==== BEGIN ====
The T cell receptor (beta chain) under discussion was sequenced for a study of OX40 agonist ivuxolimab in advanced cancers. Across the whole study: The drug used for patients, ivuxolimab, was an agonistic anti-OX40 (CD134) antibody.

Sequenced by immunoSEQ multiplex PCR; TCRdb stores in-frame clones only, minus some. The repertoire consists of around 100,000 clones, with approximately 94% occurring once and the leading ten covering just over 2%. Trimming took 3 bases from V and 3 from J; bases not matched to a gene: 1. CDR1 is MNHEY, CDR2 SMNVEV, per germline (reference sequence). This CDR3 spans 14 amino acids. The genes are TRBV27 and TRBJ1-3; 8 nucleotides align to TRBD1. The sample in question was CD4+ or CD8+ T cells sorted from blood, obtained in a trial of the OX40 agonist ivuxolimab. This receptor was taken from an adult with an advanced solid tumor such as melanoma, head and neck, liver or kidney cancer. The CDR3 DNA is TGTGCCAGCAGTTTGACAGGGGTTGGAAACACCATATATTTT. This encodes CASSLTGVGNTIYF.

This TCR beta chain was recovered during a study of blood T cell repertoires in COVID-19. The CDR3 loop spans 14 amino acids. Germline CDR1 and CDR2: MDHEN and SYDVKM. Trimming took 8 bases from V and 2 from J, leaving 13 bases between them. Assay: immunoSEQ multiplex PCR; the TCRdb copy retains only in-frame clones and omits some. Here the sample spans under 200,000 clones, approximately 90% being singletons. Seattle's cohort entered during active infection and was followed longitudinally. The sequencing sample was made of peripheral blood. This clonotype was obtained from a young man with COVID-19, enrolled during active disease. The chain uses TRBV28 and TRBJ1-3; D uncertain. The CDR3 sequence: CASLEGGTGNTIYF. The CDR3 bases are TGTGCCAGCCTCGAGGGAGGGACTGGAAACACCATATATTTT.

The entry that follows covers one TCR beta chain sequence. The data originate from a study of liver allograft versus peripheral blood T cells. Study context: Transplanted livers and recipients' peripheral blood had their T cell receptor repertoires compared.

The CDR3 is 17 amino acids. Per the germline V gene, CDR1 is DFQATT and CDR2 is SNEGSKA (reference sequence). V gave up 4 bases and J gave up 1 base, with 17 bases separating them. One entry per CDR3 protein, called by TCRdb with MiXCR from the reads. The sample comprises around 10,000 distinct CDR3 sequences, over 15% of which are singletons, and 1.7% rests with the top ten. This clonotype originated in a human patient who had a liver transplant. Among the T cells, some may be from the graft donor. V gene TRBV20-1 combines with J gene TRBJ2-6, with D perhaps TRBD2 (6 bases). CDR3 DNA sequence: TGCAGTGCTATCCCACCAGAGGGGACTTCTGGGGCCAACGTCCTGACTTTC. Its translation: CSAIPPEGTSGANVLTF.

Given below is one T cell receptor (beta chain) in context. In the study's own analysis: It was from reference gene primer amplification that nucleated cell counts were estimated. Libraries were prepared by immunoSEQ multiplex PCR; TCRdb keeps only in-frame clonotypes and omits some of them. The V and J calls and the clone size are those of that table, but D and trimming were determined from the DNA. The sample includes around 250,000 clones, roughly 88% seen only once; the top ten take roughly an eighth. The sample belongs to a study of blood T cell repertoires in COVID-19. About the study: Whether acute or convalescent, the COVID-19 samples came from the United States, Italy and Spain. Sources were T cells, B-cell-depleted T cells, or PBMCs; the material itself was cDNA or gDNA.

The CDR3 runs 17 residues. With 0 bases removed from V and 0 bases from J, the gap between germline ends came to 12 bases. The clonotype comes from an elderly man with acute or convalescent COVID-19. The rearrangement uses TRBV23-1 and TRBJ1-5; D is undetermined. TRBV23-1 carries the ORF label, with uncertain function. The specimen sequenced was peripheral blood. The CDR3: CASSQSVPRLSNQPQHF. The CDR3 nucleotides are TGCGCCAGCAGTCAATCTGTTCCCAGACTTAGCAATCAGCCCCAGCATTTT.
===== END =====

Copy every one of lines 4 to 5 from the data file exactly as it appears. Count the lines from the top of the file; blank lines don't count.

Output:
The entry that follows covers one TCR beta chain sequence. The data originate from a study of liver allograft versus peripheral blood T cells. Study context: Transplanted livers and recipients' peripheral blood had their T cell receptor repertoires compared.

The CDR3 is 17 amino acids. Per the germline V gene, CDR1 is DFQATT and CDR2 is SNEGSKA (reference sequence). V gave up 4 bases and J gave up 1 base, with 17 bases separating them. One entry per CDR3 protein, called by TCRdb with MiXCR from the reads. The sample comprises around 10,000 distinct CDR3 sequences, over 15% of which are singletons, and 1.7% rests with the top ten. This clonotype originated in a human patient who had a liver transplant. Among the T cells, some may be from the graft donor. V gene TRBV20-1 combines with J gene TRBJ2-6, with D perhaps TRBD2 (6 bases). CDR3 DNA sequence: TGCAGTGCTATCCCACCAGAGGGGACTTCTGGGGCCAACGTCCTGACTTTC. Its translation: CSAIPPEGTSGANVLTF.